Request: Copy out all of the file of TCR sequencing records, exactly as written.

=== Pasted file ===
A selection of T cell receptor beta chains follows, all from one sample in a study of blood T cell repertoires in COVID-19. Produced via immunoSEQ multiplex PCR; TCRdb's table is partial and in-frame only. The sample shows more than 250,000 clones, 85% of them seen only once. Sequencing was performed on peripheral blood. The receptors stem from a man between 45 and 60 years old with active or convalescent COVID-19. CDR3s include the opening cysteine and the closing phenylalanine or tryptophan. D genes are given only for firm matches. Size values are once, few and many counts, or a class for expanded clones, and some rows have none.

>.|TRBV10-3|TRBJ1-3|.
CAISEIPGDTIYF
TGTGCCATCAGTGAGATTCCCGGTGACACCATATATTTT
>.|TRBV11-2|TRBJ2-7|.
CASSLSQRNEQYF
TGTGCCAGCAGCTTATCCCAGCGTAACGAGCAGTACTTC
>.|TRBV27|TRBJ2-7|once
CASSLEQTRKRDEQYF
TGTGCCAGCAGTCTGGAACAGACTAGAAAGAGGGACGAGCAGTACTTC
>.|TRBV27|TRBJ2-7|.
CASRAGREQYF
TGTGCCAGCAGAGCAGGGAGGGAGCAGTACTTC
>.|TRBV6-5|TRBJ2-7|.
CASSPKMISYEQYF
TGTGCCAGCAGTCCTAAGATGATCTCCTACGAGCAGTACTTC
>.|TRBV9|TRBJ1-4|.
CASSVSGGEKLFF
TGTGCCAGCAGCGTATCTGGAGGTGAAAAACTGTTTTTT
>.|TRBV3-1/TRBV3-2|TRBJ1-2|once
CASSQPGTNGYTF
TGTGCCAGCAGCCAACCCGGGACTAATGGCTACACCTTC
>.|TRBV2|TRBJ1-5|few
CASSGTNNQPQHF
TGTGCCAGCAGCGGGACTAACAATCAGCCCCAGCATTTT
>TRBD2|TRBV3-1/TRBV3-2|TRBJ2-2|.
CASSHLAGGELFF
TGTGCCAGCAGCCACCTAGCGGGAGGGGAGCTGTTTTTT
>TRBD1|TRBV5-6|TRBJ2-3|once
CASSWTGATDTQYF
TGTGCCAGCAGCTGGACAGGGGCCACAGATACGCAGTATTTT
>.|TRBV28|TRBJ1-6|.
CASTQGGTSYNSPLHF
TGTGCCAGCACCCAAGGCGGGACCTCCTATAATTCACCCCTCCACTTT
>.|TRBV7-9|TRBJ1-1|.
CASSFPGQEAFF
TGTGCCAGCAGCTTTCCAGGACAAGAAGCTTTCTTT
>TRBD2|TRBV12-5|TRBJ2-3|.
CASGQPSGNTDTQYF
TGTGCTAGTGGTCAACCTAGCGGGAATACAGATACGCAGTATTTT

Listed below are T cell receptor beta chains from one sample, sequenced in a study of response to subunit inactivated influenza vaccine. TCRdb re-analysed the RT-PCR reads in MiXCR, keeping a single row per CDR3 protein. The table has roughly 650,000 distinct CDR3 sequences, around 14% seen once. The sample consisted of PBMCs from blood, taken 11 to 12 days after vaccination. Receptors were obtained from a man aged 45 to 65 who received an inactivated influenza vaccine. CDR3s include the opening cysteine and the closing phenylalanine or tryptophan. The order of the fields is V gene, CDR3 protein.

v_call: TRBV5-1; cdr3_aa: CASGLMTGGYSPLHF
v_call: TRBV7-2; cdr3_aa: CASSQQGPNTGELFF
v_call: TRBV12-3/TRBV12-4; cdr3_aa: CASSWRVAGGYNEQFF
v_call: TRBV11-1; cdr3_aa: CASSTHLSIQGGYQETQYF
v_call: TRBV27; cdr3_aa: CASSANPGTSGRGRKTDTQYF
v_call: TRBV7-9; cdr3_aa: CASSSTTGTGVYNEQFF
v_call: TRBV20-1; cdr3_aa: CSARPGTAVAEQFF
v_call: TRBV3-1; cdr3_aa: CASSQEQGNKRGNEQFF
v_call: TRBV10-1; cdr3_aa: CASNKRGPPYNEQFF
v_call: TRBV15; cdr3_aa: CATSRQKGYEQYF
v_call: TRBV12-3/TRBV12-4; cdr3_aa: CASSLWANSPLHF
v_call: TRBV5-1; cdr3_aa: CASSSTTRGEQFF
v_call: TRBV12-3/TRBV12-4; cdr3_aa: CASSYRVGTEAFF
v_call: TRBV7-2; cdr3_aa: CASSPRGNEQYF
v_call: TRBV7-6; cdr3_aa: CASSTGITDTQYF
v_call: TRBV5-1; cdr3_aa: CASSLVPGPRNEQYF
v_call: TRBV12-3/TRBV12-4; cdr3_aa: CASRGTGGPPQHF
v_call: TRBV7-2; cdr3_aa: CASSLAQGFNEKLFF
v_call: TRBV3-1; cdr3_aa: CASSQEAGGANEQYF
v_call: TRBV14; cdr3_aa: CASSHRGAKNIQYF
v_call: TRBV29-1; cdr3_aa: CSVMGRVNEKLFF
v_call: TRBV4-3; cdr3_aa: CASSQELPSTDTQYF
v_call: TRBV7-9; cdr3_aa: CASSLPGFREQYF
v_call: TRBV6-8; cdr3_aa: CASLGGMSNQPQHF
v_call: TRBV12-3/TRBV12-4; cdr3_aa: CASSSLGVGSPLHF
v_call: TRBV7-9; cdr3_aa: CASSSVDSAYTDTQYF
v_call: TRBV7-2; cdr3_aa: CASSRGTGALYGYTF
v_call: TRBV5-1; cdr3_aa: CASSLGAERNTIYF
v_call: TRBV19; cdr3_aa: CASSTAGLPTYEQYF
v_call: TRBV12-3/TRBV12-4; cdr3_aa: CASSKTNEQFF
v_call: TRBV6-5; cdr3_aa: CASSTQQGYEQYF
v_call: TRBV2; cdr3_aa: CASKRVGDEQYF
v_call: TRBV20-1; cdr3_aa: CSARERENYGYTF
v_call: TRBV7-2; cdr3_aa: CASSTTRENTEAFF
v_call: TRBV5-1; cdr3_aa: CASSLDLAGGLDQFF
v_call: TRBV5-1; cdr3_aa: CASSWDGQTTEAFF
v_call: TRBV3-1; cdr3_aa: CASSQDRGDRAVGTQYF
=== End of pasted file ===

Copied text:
A selection of T cell receptor beta chains follows, all from one sample in a study of blood T cell repertoires in COVID-19. Produced via immunoSEQ multiplex PCR; TCRdb's table is partial and in-frame only. The sample shows more than 250,000 clones, 85% of them seen only once. Sequencing was performed on peripheral blood. The receptors stem from a man between 45 and 60 years old with active or convalescent COVID-19. CDR3s include the opening cysteine and the closing phenylalanine or tryptophan. D genes are given only for firm matches. Size values are once, few and many counts, or a class for expanded clones, and some rows have none.

>.|TRBV10-3|TRBJ1-3|.
CAISEIPGDTIYF
TGTGCCATCAGTGAGATTCCCGGTGACACCATATATTTT
>.|TRBV11-2|TRBJ2-7|.
CASSLSQRNEQYF
TGTGCCAGCAGCTTATCCCAGCGTAACGAGCAGTACTTC
>.|TRBV27|TRBJ2-7|once
CASSLEQTRKRDEQYF
TGTGCCAGCAGTCTGGAACAGACTAGAAAGAGGGACGAGCAGTACTTC
>.|TRBV27|TRBJ2-7|.
CASRAGREQYF
TGTGCCAGCAGAGCAGGGAGGGAGCAGTACTTC
>.|TRBV6-5|TRBJ2-7|.
CASSPKMISYEQYF
TGTGCCAGCAGTCCTAAGATGATCTCCTACGAGCAGTACTTC
>.|TRBV9|TRBJ1-4|.
CASSVSGGEKLFF
TGTGCCAGCAGCGTATCTGGAGGTGAAAAACTGTTTTTT
>.|TRBV3-1/TRBV3-2|TRBJ1-2|once
CASSQPGTNGYTF
TGTGCCAGCAGCCAACCCGGGACTAATGGCTACACCTTC
>.|TRBV2|TRBJ1-5|few
CASSGTNNQPQHF
TGTGCCAGCAGCGGGACTAACAATCAGCCCCAGCATTTT
>TRBD2|TRBV3-1/TRBV3-2|TRBJ2-2|.
CASSHLAGGELFF
TGTGCCAGCAGCCACCTAGCGGGAGGGGAGCTGTTTTTT
>TRBD1|TRBV5-6|TRBJ2-3|once
CASSWTGATDTQYF
TGTGCCAGCAGCTGGACAGGGGCCACAGATACGCAGTATTTT
>.|TRBV28|TRBJ1-6|.
CASTQGGTSYNSPLHF
TGTGCCAGCACCCAAGGCGGGACCTCCTATAATTCACCCCTCCACTTT
>.|TRBV7-9|TRBJ1-1|.
CASSFPGQEAFF
TGTGCCAGCAGCTTTCCAGGACAAGAAGCTTTCTTT
>TRBD2|TRBV12-5|TRBJ2-3|.
CASGQPSGNTDTQYF
TGTGCTAGTGGTCAACCTAGCGGGAATACAGATACGCAGTATTTT

Listed below are T cell receptor beta chains from one sample, sequenced in a study of response to subunit inactivated influenza vaccine. TCRdb re-analysed the RT-PCR reads in MiXCR, keeping a single row per CDR3 protein. The table has roughly 650,000 distinct CDR3 sequences, around 14% seen once. The sample consisted of PBMCs from blood, taken 11 to 12 days after vaccination. Receptors were obtained from a man aged 45 to 65 who received an inactivated influenza vaccine. CDR3s include the opening cysteine and the closing phenylalanine or tryptophan. The order of the fields is V gene, CDR3 protein.

v_call: TRBV5-1; cdr3_aa: CASGLMTGGYSPLHF
v_call: TRBV7-2; cdr3_aa: CASSQQGPNTGELFF
v_call: TRBV12-3/TRBV12-4; cdr3_aa: CASSWRVAGGYNEQFF
v_call: TRBV11-1; cdr3_aa: CASSTHLSIQGGYQETQYF
v_call: TRBV27; cdr3_aa: CASSANPGTSGRGRKTDTQYF
v_call: TRBV7-9; cdr3_aa: CASSSTTGTGVYNEQFF
v_call: TRBV20-1; cdr3_aa: CSARPGTAVAEQFF
v_call: TRBV3-1; cdr3_aa: CASSQEQGNKRGNEQFF
v_call: TRBV10-1; cdr3_aa: CASNKRGPPYNEQFF
v_call: TRBV15; cdr3_aa: CATSRQKGYEQYF
v_call: TRBV12-3/TRBV12-4; cdr3_aa: CASSLWANSPLHF
v_call: TRBV5-1; cdr3_aa: CASSSTTRGEQFF
v_call: TRBV12-3/TRBV12-4; cdr3_aa: CASSYRVGTEAFF
v_call: TRBV7-2; cdr3_aa: CASSPRGNEQYF
v_call: TRBV7-6; cdr3_aa: CASSTGITDTQYF
v_call: TRBV5-1; cdr3_aa: CASSLVPGPRNEQYF
v_call: TRBV12-3/TRBV12-4; cdr3_aa: CASRGTGGPPQHF
v_call: TRBV7-2; cdr3_aa: CASSLAQGFNEKLFF
v_call: TRBV3-1; cdr3_aa: CASSQEAGGANEQYF
v_call: TRBV14; cdr3_aa: CASSHRGAKNIQYF
v_call: TRBV29-1; cdr3_aa: CSVMGRVNEKLFF
v_call: TRBV4-3; cdr3_aa: CASSQELPSTDTQYF
v_call: TRBV7-9; cdr3_aa: CASSLPGFREQYF
v_call: TRBV6-8; cdr3_aa: CASLGGMSNQPQHF
v_call: TRBV12-3/TRBV12-4; cdr3_aa: CASSSLGVGSPLHF
v_call: TRBV7-9; cdr3_aa: CASSSVDSAYTDTQYF
v_call: TRBV7-2; cdr3_aa: CASSRGTGALYGYTF
v_call: TRBV5-1; cdr3_aa: CASSLGAERNTIYF
v_call: TRBV19; cdr3_aa: CASSTAGLPTYEQYF
v_call: TRBV12-3/TRBV12-4; cdr3_aa: CASSKTNEQFF
v_call: TRBV6-5; cdr3_aa: CASSTQQGYEQYF
v_call: TRBV2; cdr3_aa: CASKRVGDEQYF
v_call: TRBV20-1; cdr3_aa: CSARERENYGYTF
v_call: TRBV7-2; cdr3_aa: CASSTTRENTEAFF
v_call: TRBV5-1; cdr3_aa: CASSLDLAGGLDQFF
v_call: TRBV5-1; cdr3_aa: CASSWDGQTTEAFF
v_call: TRBV3-1; cdr3_aa: CASSQDRGDRAVGTQYF